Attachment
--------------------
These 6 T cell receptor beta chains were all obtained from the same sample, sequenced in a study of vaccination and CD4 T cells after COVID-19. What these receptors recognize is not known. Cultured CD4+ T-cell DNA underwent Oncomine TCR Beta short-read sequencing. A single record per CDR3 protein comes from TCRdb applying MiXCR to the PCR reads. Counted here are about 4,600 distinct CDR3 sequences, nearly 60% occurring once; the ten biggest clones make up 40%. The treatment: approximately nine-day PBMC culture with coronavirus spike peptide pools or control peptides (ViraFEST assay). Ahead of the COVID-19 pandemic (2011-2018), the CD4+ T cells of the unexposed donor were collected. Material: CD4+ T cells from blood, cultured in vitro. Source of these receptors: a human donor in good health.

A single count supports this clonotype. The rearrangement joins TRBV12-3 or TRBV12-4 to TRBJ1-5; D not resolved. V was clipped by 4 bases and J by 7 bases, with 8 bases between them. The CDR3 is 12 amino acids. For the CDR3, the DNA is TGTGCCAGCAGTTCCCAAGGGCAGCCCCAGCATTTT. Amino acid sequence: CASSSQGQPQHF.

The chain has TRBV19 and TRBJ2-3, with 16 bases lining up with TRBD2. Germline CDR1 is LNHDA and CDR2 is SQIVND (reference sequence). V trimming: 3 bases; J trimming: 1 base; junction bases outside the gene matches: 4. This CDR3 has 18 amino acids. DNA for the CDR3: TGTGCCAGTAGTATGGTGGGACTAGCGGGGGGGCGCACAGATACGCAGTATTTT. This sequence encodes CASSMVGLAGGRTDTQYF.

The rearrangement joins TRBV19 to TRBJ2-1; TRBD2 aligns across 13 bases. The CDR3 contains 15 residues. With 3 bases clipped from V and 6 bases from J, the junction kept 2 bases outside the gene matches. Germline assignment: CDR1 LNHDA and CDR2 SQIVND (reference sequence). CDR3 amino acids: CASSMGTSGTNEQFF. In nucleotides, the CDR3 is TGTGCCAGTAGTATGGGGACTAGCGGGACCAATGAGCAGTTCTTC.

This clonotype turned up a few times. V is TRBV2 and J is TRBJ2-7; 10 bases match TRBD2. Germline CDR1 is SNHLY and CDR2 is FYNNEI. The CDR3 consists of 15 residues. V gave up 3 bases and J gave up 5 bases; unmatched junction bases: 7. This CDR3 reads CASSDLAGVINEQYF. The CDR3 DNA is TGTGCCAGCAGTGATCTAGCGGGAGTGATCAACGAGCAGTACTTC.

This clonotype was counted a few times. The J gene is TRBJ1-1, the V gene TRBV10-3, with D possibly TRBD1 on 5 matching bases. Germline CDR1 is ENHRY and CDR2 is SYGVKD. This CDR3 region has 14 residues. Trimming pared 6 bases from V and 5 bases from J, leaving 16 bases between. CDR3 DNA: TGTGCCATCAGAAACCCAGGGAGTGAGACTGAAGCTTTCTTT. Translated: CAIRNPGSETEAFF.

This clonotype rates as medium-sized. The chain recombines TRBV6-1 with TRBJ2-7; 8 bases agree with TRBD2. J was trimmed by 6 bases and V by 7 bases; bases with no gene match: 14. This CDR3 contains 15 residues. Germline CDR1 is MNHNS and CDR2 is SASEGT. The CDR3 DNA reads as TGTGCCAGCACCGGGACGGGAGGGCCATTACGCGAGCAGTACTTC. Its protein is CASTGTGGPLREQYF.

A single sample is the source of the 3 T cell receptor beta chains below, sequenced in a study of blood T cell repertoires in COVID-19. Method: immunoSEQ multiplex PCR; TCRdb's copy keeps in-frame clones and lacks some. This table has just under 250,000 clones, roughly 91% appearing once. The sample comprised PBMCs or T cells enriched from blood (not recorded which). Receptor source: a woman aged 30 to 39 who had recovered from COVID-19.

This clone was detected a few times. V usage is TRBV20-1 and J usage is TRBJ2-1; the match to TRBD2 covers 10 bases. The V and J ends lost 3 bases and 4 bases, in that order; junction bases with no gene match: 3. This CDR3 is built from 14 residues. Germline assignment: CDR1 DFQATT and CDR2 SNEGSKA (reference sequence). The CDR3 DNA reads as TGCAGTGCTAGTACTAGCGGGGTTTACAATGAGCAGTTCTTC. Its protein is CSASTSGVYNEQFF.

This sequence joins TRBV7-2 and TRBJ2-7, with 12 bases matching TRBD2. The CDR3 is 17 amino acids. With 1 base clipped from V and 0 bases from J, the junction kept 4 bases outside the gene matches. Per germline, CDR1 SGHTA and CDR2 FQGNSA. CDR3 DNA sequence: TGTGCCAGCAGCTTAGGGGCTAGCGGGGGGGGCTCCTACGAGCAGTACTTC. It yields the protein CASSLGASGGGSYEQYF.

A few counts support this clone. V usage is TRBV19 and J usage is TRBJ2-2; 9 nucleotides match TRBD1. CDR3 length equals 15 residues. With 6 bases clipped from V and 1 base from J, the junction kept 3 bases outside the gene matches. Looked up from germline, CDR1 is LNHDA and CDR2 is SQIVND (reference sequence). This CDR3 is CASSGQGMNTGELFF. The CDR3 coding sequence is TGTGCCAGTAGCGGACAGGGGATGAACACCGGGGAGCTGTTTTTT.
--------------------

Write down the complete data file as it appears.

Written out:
These 6 T cell receptor beta chains were all obtained from the same sample, sequenced in a study of vaccination and CD4 T cells after COVID-19. What these receptors recognize is not known. Cultured CD4+ T-cell DNA underwent Oncomine TCR Beta short-read sequencing. A single record per CDR3 protein comes from TCRdb applying MiXCR to the PCR reads. Counted here are about 4,600 distinct CDR3 sequences, nearly 60% occurring once; the ten biggest clones make up 40%. The treatment: approximately nine-day PBMC culture with coronavirus spike peptide pools or control peptides (ViraFEST assay). Ahead of the COVID-19 pandemic (2011-2018), the CD4+ T cells of the unexposed donor were collected. Material: CD4+ T cells from blood, cultured in vitro. Source of these receptors: a human donor in good health.

A single count supports this clonotype. The rearrangement joins TRBV12-3 or TRBV12-4 to TRBJ1-5; D not resolved. V was clipped by 4 bases and J by 7 bases, with 8 bases between them. The CDR3 is 12 amino acids. For the CDR3, the DNA is TGTGCCAGCAGTTCCCAAGGGCAGCCCCAGCATTTT. Amino acid sequence: CASSSQGQPQHF.

The chain has TRBV19 and TRBJ2-3, with 16 bases lining up with TRBD2. Germline CDR1 is LNHDA and CDR2 is SQIVND (reference sequence). V trimming: 3 bases; J trimming: 1 base; junction bases outside the gene matches: 4. This CDR3 has 18 amino acids. DNA for the CDR3: TGTGCCAGTAGTATGGTGGGACTAGCGGGGGGGCGCACAGATACGCAGTATTTT. This sequence encodes CASSMVGLAGGRTDTQYF.

The rearrangement joins TRBV19 to TRBJ2-1; TRBD2 aligns across 13 bases. The CDR3 contains 15 residues. With 3 bases clipped from V and 6 bases from J, the junction kept 2 bases outside the gene matches. Germline assignment: CDR1 LNHDA and CDR2 SQIVND (reference sequence). CDR3 amino acids: CASSMGTSGTNEQFF. In nucleotides, the CDR3 is TGTGCCAGTAGTATGGGGACTAGCGGGACCAATGAGCAGTTCTTC.

This clonotype turned up a few times. V is TRBV2 and J is TRBJ2-7; 10 bases match TRBD2. Germline CDR1 is SNHLY and CDR2 is FYNNEI. The CDR3 consists of 15 residues. V gave up 3 bases and J gave up 5 bases; unmatched junction bases: 7. This CDR3 reads CASSDLAGVINEQYF. The CDR3 DNA is TGTGCCAGCAGTGATCTAGCGGGAGTGATCAACGAGCAGTACTTC.

This clonotype was counted a few times. The J gene is TRBJ1-1, the V gene TRBV10-3, with D possibly TRBD1 on 5 matching bases. Germline CDR1 is ENHRY and CDR2 is SYGVKD. This CDR3 region has 14 residues. Trimming pared 6 bases from V and 5 bases from J, leaving 16 bases between. CDR3 DNA: TGTGCCATCAGAAACCCAGGGAGTGAGACTGAAGCTTTCTTT. Translated: CAIRNPGSETEAFF.

This clonotype rates as medium-sized. The chain recombines TRBV6-1 with TRBJ2-7; 8 bases agree with TRBD2. J was trimmed by 6 bases and V by 7 bases; bases with no gene match: 14. This CDR3 contains 15 residues. Germline CDR1 is MNHNS and CDR2 is SASEGT. The CDR3 DNA reads as TGTGCCAGCACCGGGACGGGAGGGCCATTACGCGAGCAGTACTTC. Its protein is CASTGTGGPLREQYF.

A single sample is the source of the 3 T cell receptor beta chains below, sequenced in a study of blood T cell repertoires in COVID-19. Method: immunoSEQ multiplex PCR; TCRdb's copy keeps in-frame clones and lacks some. This table has just under 250,000 clones, roughly 91% appearing once. The sample comprised PBMCs or T cells enriched from blood (not recorded which). Receptor source: a woman aged 30 to 39 who had recovered from COVID-19.

This clone was detected a few times. V usage is TRBV20-1 and J usage is TRBJ2-1; the match to TRBD2 covers 10 bases. The V and J ends lost 3 bases and 4 bases, in that order; junction bases with no gene match: 3. This CDR3 is built from 14 residues. Germline assignment: CDR1 DFQATT and CDR2 SNEGSKA (reference sequence). The CDR3 DNA reads as TGCAGTGCTAGTACTAGCGGGGTTTACAATGAGCAGTTCTTC. Its protein is CSASTSGVYNEQFF.

This sequence joins TRBV7-2 and TRBJ2-7, with 12 bases matching TRBD2. The CDR3 is 17 amino acids. With 1 base clipped from V and 0 bases from J, the junction kept 4 bases outside the gene matches. Per germline, CDR1 SGHTA and CDR2 FQGNSA. CDR3 DNA sequence: TGTGCCAGCAGCTTAGGGGCTAGCGGGGGGGGCTCCTACGAGCAGTACTTC. It yields the protein CASSLGASGGGSYEQYF.

A few counts support this clone. V usage is TRBV19 and J usage is TRBJ2-2; 9 nucleotides match TRBD1. CDR3 length equals 15 residues. With 6 bases clipped from V and 1 base from J, the junction kept 3 bases outside the gene matches. Looked up from germline, CDR1 is LNHDA and CDR2 is SQIVND (reference sequence). This CDR3 is CASSGQGMNTGELFF. The CDR3 coding sequence is TGTGCCAGTAGCGGACAGGGGATGAACACCGGGGAGCTGTTTTTT.